Hospital CEO announces decision to retire as losses mount
Just a year and a half ago, in the fall of 2015, Indian River Medical Center’s Jeff Susi said under oath in a deposition that he expected to remain as CEO for another “seven to 10 years.”
Those plans have changed. Susi, who turns 65 in three months, will be out by the end of this year. Both the official hospital press release and a letter from Susi to the board say he has decided to “retire.”
But the unexpected departure of one of the county’s highest paid executives is set against a landscape of financial losses that has some past and present Hospital District board members blanching.
In the first quarter of the current fiscal year, Indian River Medical Center lost $4 million, an 800-percent increase over the half-million-dollar loss projected by the hospital, and a nosedive from the same quarter last year, when the hospital, with over 250 staffed beds, lost $1.2 million.
The first-quarter numbers are from October through December, when many winter residents had already arrived, yet the hospital was operating at only half-capacity. Admissions were down 11 percent from last year, and were 7.5 percent less than the budget was banking on.
The number of surgeries declined by a similar percentage. In all, the hospital took in $500,000 less in patient revenue compared to the same quarter in the prior year. But revenue was a whopping $5.3 million less than what had been projected in this year’s budget – which may have been put together with expectations of higher insurance reimbursement rates.
Susi’s exit announcement comes on the heels of the previously undisclosed departure of Chief Financial Officer Greg Gardner, who retired just a month earlier after three years in the post. He had also served in the same post from 2002 to 2009, the hospital’s glory days when millions in donations poured in during the economic boom.
That money helped build gleaming “centers of excellence,” as the hospital board chairman Wayne Hockmeyer put it: a new heart center and a cancer treatment center, as well as upgrades for critical care and operating rooms and a radically reconfigured emergency room. The new facilities now stand as monuments to Susi, a whiz at fundraising.
Some speculate Susi and Gardner, who worked together closely, saw rocky terrain ahead, a set of financial pitfalls some are calling impassable if the hospital continues to go it alone.
With 1,700 employees, Indian River Medical Center is the county’s third largest employer, after the School District and county government. With a compensation package of more than $1 million a year, Susi is certainly one of the county’s highest paid executives, if not the highest.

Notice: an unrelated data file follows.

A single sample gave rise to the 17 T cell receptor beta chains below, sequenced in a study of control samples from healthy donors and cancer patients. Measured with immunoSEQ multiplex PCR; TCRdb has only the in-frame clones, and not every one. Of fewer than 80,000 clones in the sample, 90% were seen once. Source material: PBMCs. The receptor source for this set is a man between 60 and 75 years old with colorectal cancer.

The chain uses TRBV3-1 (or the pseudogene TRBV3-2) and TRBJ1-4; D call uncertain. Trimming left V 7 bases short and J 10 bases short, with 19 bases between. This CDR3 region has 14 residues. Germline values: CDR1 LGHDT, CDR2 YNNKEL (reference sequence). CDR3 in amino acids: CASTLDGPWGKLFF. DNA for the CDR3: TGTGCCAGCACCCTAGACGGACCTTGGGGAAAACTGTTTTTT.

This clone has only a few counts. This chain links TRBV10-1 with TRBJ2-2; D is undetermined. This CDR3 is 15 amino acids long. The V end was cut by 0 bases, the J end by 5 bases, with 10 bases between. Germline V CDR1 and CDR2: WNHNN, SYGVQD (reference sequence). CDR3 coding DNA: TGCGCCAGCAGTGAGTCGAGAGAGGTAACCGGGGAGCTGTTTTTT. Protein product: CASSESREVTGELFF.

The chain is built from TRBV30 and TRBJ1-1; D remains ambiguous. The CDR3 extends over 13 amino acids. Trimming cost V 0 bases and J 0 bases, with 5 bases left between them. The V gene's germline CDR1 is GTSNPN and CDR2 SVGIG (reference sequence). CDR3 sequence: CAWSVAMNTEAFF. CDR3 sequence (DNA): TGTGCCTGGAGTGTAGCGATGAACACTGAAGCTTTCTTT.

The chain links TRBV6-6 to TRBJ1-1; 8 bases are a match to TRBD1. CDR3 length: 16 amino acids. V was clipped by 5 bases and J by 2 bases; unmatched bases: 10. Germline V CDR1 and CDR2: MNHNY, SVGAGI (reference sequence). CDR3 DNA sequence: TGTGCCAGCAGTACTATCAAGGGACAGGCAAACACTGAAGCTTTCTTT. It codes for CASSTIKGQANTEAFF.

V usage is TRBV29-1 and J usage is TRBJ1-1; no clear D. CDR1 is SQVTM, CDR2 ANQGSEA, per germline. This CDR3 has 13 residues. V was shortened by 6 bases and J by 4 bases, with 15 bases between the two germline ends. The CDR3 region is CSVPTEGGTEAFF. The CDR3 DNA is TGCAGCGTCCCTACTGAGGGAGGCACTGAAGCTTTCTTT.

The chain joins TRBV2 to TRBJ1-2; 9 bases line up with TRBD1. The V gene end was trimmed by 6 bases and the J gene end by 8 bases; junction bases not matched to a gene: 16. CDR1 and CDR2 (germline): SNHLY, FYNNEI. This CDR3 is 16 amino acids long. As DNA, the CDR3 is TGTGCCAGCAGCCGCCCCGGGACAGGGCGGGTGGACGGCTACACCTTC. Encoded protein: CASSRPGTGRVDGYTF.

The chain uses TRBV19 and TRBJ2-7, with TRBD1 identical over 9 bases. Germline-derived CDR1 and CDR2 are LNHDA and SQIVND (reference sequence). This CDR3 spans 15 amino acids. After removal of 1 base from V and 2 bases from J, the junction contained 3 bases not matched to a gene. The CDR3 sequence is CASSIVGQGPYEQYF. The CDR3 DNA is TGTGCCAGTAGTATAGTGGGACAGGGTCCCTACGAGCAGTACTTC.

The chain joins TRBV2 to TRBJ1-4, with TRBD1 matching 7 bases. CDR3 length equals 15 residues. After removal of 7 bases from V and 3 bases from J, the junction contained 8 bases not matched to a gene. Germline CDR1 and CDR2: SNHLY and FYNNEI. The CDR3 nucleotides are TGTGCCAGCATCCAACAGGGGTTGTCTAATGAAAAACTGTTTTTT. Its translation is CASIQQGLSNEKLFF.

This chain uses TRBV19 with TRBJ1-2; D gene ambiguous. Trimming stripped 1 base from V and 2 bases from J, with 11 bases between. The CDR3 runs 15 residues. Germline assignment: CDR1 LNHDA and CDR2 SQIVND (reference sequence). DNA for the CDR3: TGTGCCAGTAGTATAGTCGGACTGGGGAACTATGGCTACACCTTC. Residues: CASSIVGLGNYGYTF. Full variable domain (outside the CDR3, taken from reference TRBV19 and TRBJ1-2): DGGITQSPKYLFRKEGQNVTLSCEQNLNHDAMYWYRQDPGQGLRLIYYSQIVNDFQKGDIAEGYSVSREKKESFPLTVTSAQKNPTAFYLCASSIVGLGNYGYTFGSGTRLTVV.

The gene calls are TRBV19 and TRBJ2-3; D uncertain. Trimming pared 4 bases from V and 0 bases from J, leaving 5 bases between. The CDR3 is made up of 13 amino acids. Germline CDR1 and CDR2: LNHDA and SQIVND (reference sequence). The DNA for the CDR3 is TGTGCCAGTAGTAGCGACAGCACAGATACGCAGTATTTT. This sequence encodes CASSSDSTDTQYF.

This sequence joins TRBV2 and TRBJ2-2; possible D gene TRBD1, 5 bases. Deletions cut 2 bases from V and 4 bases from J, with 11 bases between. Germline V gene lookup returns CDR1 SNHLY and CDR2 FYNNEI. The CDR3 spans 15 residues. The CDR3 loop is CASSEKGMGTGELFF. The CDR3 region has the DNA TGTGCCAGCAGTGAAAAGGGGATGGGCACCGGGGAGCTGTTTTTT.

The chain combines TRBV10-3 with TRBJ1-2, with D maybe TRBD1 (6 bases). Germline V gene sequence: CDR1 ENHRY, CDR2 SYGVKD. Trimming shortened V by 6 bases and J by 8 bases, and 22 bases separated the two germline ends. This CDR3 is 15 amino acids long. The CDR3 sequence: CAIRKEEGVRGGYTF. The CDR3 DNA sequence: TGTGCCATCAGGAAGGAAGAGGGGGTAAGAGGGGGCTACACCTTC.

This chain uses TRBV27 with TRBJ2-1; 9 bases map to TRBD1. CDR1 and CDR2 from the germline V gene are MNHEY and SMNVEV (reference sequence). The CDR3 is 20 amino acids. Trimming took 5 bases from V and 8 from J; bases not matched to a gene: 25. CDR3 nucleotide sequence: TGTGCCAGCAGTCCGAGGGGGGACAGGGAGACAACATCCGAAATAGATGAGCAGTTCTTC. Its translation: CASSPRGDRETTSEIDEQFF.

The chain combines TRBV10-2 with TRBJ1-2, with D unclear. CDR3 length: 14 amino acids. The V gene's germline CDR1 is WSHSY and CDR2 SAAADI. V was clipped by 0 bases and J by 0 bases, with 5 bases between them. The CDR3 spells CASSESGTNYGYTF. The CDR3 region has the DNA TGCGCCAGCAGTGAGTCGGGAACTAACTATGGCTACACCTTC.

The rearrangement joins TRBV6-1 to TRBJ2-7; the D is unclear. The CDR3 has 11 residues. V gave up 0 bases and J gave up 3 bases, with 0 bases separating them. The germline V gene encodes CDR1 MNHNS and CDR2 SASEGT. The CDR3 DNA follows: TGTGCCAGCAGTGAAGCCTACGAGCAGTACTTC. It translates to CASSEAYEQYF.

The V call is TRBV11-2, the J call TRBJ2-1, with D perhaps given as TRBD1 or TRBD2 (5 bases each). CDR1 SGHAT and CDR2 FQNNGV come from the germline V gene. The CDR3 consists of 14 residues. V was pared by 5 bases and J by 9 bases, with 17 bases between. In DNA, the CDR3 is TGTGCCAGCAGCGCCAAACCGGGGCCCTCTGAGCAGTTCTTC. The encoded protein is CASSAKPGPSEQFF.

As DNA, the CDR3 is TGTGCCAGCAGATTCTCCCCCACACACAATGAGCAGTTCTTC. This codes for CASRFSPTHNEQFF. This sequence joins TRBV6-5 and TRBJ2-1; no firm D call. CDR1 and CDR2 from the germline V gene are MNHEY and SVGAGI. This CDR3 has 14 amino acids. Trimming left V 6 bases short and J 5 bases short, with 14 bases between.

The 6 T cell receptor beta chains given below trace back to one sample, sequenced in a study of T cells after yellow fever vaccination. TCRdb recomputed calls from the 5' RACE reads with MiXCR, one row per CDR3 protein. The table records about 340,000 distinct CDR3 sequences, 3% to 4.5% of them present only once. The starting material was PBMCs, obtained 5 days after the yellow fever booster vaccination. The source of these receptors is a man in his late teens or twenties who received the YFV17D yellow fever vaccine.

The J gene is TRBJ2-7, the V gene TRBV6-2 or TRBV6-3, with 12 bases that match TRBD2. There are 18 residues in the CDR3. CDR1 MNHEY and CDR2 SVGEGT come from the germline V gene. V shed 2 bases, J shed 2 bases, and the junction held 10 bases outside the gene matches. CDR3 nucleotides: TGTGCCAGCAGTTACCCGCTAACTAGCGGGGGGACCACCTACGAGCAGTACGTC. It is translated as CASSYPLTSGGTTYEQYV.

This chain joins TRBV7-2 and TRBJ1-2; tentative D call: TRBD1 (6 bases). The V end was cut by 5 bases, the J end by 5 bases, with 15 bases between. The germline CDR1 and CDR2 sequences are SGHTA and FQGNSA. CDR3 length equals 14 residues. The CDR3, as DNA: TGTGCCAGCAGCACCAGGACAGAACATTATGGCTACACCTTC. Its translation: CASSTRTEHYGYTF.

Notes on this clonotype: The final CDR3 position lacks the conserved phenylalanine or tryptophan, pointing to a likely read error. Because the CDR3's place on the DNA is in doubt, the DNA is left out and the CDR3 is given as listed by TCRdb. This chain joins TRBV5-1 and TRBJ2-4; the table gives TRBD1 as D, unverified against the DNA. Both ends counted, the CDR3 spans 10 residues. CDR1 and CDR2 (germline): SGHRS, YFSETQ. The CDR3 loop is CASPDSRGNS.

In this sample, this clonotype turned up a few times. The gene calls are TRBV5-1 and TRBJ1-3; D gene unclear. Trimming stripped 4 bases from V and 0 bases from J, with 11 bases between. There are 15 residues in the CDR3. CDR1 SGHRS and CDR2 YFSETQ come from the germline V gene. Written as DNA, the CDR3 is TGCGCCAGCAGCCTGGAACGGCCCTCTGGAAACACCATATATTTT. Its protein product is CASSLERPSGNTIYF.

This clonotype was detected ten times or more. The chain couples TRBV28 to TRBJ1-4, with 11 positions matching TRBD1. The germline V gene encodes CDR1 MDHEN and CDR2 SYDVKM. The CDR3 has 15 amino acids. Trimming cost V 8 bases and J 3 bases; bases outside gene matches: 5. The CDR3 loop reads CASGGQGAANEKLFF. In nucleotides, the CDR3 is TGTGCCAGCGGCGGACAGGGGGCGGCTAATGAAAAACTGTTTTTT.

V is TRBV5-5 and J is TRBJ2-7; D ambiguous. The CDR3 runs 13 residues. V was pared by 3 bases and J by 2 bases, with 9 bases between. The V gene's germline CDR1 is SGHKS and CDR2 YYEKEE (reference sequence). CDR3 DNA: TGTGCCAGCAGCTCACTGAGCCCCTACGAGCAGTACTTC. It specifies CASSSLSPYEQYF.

Over his 19 years, Susi’s impressive fundraising skills and controversial management style have colored the lives of thousands of nurses, doctors and support staff – to say nothing of tens of thousands of patients treated under his watch.
In a small town with a disproportionately older population, those patient experiences were talked about.
Like no other, the hospital’s business was everyone’s business, particularly after documentation began to surface a couple of years ago as a result of intense press scrutiny in Vero Beach 32963.
Unfortunately, from a business standpoint, Indian River Medical Center has been and remains in trouble.
As a stand-alone, not-for-profit community hospital, IRMC is at a distinct disadvantage: There is no economy of scale in either its purchasing costs or its ability to negotiate reimbursement rates with private insurance companies – yet it competes with Sebastian River Medical Center, just 15 miles away, that is part of a large Tennessee-based hospital chain.
In some treatment areas, it also competes with Lawnwood Medical Center, owned by the vast Hospital Corporation of America. Both Sebastian and Lawnwood are for-profit; their management decisions are not subject to Government-in-the-Sunshine laws; and neither ask for taxpayer funding as Indian River does – around $7 million a year to cover treatment costs for the county’s indigent.
That is in addition to tens of millions more raised by the Indian River Medical Center Foundation – with Susi’s help.
Susi’s tenure has been fraught with angry accusations of mismanagement, with frequent conflicts between the hospital’s management and board and the Indian River County Hospital District, which is responsible for channeling public funds to IRMC.
The publicly elected board of the Hospital District is tasked with protecting the hospital as a public asset, and shepherding millions of taxpayer dollars that go to the non-profit institution. The hospital also has its own board of directors and management team, led by Susi. It leases the hospital buildings from the Hospital District.
The hospital’s financial woes were a hot topic in the recent election for a seat on the Hospital District Board. Candidate Val Zudans, an ophthalmologist appointed to the district board by Gov. Scott, was ultimately defeated by pro-hospital forces in his bid for another term. He argued the hospital’s struggles were due to lousy reimbursement rates from commercial insurance companies (see Op-Ed column, page 46).
The rates Susi negotiated were found to be a fraction of those at nearby hospitals. If Indian River had comparable rates, it would mean $50 million to $90 million in profit, Zudans estimated.